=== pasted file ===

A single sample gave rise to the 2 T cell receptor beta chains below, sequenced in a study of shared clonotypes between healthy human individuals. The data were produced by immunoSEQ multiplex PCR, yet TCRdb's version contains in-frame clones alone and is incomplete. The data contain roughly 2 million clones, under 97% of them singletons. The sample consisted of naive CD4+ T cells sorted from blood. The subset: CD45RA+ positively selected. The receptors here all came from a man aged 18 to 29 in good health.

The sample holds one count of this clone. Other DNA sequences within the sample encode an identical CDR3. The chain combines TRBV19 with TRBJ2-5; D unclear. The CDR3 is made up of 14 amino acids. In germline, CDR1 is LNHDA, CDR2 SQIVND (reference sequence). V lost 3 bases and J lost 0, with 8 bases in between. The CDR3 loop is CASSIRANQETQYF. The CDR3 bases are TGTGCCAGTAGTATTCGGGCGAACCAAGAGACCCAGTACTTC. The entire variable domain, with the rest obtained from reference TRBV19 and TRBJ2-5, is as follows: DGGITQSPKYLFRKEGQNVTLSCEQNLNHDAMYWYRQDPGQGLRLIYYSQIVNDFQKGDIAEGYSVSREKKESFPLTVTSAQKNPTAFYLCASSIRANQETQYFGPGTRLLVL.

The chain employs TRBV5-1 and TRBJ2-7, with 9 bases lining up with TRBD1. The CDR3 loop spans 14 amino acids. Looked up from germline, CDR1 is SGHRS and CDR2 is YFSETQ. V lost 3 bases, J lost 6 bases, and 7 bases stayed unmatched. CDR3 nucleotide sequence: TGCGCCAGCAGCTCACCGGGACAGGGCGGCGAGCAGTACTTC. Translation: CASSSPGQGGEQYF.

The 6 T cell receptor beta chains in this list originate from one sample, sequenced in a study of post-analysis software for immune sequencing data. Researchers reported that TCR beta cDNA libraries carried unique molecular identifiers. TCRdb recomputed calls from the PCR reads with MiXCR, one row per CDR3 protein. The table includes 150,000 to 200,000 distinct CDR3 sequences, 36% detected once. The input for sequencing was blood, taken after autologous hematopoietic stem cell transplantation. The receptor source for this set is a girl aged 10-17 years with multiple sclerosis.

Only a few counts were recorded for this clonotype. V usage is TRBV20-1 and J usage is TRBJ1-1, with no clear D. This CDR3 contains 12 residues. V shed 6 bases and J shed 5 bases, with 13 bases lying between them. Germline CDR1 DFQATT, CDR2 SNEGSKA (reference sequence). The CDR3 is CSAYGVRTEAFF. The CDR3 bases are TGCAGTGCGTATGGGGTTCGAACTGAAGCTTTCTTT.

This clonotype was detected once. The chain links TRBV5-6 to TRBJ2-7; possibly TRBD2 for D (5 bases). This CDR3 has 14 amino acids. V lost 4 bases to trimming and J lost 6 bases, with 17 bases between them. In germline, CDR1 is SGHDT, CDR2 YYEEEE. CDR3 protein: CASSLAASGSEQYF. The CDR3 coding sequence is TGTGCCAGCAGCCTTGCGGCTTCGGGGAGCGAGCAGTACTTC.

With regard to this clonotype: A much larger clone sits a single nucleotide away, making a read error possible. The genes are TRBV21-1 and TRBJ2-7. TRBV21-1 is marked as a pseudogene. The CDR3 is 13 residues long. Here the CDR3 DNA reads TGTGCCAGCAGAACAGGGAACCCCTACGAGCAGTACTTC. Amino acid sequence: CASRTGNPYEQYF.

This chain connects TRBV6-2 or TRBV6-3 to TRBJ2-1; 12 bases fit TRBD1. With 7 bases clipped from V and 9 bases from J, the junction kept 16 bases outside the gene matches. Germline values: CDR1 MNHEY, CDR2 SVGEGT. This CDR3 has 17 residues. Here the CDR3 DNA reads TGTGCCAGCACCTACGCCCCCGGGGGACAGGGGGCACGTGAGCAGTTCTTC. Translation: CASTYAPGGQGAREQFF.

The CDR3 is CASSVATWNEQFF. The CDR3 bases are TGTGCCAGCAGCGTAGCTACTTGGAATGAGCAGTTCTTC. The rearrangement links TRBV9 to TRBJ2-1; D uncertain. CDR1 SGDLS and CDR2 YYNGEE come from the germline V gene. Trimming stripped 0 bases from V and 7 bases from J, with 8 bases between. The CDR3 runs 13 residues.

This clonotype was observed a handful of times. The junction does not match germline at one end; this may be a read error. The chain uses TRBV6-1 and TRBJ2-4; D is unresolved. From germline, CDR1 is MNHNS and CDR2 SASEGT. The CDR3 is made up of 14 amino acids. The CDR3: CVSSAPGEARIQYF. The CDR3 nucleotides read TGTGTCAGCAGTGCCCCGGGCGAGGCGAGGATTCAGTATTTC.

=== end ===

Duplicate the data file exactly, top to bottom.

A single sample gave rise to the 2 T cell receptor beta chains below, sequenced in a study of shared clonotypes between healthy human individuals. The data were produced by immunoSEQ multiplex PCR, yet TCRdb's version contains in-frame clones alone and is incomplete. The data contain roughly 2 million clones, under 97% of them singletons. The sample consisted of naive CD4+ T cells sorted from blood. The subset: CD45RA+ positively selected. The receptors here all came from a man aged 18 to 29 in good health.

The sample holds one count of this clone. Other DNA sequences within the sample encode an identical CDR3. The chain combines TRBV19 with TRBJ2-5; D unclear. The CDR3 is made up of 14 amino acids. In germline, CDR1 is LNHDA, CDR2 SQIVND (reference sequence). V lost 3 bases and J lost 0, with 8 bases in between. The CDR3 loop is CASSIRANQETQYF. The CDR3 bases are TGTGCCAGTAGTATTCGGGCGAACCAAGAGACCCAGTACTTC. The entire variable domain, with the rest obtained from reference TRBV19 and TRBJ2-5, is as follows: DGGITQSPKYLFRKEGQNVTLSCEQNLNHDAMYWYRQDPGQGLRLIYYSQIVNDFQKGDIAEGYSVSREKKESFPLTVTSAQKNPTAFYLCASSIRANQETQYFGPGTRLLVL.

The chain employs TRBV5-1 and TRBJ2-7, with 9 bases lining up with TRBD1. The CDR3 loop spans 14 amino acids. Looked up from germline, CDR1 is SGHRS and CDR2 is YFSETQ. V lost 3 bases, J lost 6 bases, and 7 bases stayed unmatched. CDR3 nucleotide sequence: TGCGCCAGCAGCTCACCGGGACAGGGCGGCGAGCAGTACTTC. Translation: CASSSPGQGGEQYF.

The 6 T cell receptor beta chains in this list originate from one sample, sequenced in a study of post-analysis software for immune sequencing data. Researchers reported that TCR beta cDNA libraries carried unique molecular identifiers. TCRdb recomputed calls from the PCR reads with MiXCR, one row per CDR3 protein. The table includes 150,000 to 200,000 distinct CDR3 sequences, 36% detected once. The input for sequencing was blood, taken after autologous hematopoietic stem cell transplantation. The receptor source for this set is a girl aged 10-17 years with multiple sclerosis.

Only a few counts were recorded for this clonotype. V usage is TRBV20-1 and J usage is TRBJ1-1, with no clear D. This CDR3 contains 12 residues. V shed 6 bases and J shed 5 bases, with 13 bases lying between them. Germline CDR1 DFQATT, CDR2 SNEGSKA (reference sequence). The CDR3 is CSAYGVRTEAFF. The CDR3 bases are TGCAGTGCGTATGGGGTTCGAACTGAAGCTTTCTTT.

This clonotype was detected once. The chain links TRBV5-6 to TRBJ2-7; possibly TRBD2 for D (5 bases). This CDR3 has 14 amino acids. V lost 4 bases to trimming and J lost 6 bases, with 17 bases between them. In germline, CDR1 is SGHDT, CDR2 YYEEEE. CDR3 protein: CASSLAASGSEQYF. The CDR3 coding sequence is TGTGCCAGCAGCCTTGCGGCTTCGGGGAGCGAGCAGTACTTC.

With regard to this clonotype: A much larger clone sits a single nucleotide away, making a read error possible. The genes are TRBV21-1 and TRBJ2-7. TRBV21-1 is marked as a pseudogene. The CDR3 is 13 residues long. Here the CDR3 DNA reads TGTGCCAGCAGAACAGGGAACCCCTACGAGCAGTACTTC. Amino acid sequence: CASRTGNPYEQYF.

This chain connects TRBV6-2 or TRBV6-3 to TRBJ2-1; 12 bases fit TRBD1. With 7 bases clipped from V and 9 bases from J, the junction kept 16 bases outside the gene matches. Germline values: CDR1 MNHEY, CDR2 SVGEGT. This CDR3 has 17 residues. Here the CDR3 DNA reads TGTGCCAGCACCTACGCCCCCGGGGGACAGGGGGCACGTGAGCAGTTCTTC. Translation: CASTYAPGGQGAREQFF.

The CDR3 is CASSVATWNEQFF. The CDR3 bases are TGTGCCAGCAGCGTAGCTACTTGGAATGAGCAGTTCTTC. The rearrangement links TRBV9 to TRBJ2-1; D uncertain. CDR1 SGDLS and CDR2 YYNGEE come from the germline V gene. Trimming stripped 0 bases from V and 7 bases from J, with 8 bases between. The CDR3 runs 13 residues.

This clonotype was observed a handful of times. The junction does not match germline at one end; this may be a read error. The chain uses TRBV6-1 and TRBJ2-4; D is unresolved. From germline, CDR1 is MNHNS and CDR2 SASEGT. The CDR3 is made up of 14 amino acids. The CDR3: CVSSAPGEARIQYF. The CDR3 nucleotides read TGTGTCAGCAGTGCCCCGGGCGAGGCGAGGATTCAGTATTTC.